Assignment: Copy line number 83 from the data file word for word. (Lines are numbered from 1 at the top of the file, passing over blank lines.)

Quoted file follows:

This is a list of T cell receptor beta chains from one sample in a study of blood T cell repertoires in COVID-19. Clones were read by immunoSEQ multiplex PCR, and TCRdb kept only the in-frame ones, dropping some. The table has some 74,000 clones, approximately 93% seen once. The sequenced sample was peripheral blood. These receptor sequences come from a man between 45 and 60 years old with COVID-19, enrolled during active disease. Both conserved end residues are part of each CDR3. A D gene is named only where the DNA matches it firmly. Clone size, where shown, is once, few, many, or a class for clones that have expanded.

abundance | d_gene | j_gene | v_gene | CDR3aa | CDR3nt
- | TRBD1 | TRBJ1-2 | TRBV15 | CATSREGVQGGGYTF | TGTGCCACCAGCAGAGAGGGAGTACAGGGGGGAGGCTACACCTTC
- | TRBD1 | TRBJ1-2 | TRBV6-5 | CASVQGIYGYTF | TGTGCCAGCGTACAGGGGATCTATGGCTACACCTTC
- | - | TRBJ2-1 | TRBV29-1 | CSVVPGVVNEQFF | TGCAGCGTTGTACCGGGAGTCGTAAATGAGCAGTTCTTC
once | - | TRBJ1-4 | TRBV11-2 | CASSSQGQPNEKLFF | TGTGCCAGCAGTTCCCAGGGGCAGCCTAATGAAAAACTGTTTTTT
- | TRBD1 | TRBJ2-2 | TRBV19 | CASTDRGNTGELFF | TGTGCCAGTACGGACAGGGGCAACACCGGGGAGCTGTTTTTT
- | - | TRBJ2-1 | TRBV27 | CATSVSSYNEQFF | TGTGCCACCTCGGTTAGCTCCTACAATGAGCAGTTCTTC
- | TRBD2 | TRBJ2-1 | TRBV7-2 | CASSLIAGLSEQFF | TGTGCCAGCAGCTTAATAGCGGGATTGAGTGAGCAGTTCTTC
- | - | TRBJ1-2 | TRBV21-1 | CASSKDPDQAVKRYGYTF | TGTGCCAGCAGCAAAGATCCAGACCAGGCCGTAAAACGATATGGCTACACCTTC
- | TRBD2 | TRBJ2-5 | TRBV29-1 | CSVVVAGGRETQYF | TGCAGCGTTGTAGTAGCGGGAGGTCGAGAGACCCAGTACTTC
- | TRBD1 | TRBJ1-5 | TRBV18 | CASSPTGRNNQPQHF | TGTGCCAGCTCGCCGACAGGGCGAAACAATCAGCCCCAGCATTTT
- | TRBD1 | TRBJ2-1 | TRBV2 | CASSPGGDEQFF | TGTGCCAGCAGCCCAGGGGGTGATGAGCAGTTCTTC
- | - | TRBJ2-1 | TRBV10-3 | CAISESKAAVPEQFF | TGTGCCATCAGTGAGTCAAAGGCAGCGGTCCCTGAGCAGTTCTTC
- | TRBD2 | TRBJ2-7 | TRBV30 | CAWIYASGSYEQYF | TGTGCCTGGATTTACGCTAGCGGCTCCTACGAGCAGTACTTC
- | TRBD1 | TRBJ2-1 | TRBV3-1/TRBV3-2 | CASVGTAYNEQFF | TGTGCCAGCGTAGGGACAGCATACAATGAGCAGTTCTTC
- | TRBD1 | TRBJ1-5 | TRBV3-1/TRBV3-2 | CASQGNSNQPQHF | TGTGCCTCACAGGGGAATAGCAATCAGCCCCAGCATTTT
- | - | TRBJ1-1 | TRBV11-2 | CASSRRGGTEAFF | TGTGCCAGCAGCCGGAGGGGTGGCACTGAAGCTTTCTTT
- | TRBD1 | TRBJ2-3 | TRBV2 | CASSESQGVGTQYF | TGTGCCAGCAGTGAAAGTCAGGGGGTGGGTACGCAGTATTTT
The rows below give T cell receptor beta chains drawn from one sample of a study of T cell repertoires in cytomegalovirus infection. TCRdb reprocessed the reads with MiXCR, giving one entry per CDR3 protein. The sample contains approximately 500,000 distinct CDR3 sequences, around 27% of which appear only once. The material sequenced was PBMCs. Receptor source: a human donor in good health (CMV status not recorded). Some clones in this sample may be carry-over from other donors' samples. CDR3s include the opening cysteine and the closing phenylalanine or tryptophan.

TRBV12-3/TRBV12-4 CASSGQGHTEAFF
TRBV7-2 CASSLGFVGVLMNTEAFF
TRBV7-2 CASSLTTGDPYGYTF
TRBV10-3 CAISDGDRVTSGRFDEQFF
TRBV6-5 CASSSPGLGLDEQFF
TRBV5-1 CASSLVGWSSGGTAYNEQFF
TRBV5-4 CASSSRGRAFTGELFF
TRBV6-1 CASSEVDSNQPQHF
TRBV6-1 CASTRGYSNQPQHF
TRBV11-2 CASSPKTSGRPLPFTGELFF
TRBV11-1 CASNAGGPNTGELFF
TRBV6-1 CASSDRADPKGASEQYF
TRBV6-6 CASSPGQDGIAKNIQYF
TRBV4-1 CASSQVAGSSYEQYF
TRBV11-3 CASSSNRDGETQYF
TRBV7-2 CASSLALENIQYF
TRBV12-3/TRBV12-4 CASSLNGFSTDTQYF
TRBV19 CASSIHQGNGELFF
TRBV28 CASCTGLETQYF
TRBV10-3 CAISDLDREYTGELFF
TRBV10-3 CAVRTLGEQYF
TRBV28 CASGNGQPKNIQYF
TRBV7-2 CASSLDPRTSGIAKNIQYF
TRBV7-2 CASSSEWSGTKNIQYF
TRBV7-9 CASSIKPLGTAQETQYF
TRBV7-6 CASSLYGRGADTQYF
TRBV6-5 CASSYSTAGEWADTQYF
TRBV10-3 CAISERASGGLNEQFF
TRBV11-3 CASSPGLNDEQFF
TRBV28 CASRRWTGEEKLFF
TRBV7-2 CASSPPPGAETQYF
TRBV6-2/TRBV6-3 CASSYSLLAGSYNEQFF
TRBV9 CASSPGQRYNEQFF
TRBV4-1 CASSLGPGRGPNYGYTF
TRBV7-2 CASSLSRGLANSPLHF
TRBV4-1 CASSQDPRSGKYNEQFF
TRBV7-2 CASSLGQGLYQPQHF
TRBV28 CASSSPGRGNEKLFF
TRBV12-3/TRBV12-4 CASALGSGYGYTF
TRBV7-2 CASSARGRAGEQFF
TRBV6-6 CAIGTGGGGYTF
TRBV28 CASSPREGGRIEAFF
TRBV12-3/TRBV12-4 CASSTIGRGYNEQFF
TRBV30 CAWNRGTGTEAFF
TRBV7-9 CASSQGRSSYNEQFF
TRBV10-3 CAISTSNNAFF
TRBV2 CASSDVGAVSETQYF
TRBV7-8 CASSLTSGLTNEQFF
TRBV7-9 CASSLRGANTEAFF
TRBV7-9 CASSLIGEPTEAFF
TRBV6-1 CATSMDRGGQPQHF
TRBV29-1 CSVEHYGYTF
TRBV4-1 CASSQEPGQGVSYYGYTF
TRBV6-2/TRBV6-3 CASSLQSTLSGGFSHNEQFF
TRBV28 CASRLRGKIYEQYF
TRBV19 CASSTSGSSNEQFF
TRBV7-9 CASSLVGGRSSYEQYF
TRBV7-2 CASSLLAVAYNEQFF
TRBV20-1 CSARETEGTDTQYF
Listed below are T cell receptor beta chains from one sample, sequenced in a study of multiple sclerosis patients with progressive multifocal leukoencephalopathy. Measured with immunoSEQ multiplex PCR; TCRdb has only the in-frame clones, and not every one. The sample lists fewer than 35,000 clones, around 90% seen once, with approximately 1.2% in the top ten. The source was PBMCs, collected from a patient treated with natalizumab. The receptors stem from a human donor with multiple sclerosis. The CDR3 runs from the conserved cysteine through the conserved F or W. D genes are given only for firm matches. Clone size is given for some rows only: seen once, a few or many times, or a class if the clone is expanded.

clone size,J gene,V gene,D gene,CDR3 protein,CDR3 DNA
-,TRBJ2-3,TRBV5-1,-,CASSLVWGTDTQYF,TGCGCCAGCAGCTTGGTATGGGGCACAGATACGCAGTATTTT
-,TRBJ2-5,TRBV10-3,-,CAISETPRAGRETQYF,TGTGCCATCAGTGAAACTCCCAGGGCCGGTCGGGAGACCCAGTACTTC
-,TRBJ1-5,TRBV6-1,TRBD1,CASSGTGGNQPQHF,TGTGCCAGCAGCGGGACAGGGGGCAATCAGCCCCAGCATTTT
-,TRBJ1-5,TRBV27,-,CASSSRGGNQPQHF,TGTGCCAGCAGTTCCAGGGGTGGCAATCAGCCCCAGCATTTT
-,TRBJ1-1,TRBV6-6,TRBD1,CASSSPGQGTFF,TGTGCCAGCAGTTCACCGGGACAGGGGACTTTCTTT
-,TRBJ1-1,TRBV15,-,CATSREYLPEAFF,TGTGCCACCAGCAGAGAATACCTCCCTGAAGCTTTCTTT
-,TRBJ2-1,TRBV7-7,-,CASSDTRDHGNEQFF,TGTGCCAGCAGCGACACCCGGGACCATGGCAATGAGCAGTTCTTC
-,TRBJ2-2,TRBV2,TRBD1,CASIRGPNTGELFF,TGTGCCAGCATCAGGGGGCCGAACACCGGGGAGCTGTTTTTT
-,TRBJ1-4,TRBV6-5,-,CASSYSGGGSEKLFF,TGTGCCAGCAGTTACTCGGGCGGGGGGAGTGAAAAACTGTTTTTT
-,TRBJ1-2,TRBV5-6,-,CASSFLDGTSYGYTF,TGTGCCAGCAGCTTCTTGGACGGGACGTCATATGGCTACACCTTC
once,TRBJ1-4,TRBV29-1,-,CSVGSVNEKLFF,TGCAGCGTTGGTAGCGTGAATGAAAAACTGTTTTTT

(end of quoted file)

-,TRBJ2-5,TRBV10-3,-,CAISETPRAGRETQYF,TGTGCCATCAGTGAAACTCCCAGGGCCGGTCGGGAGACCCAGTACTTC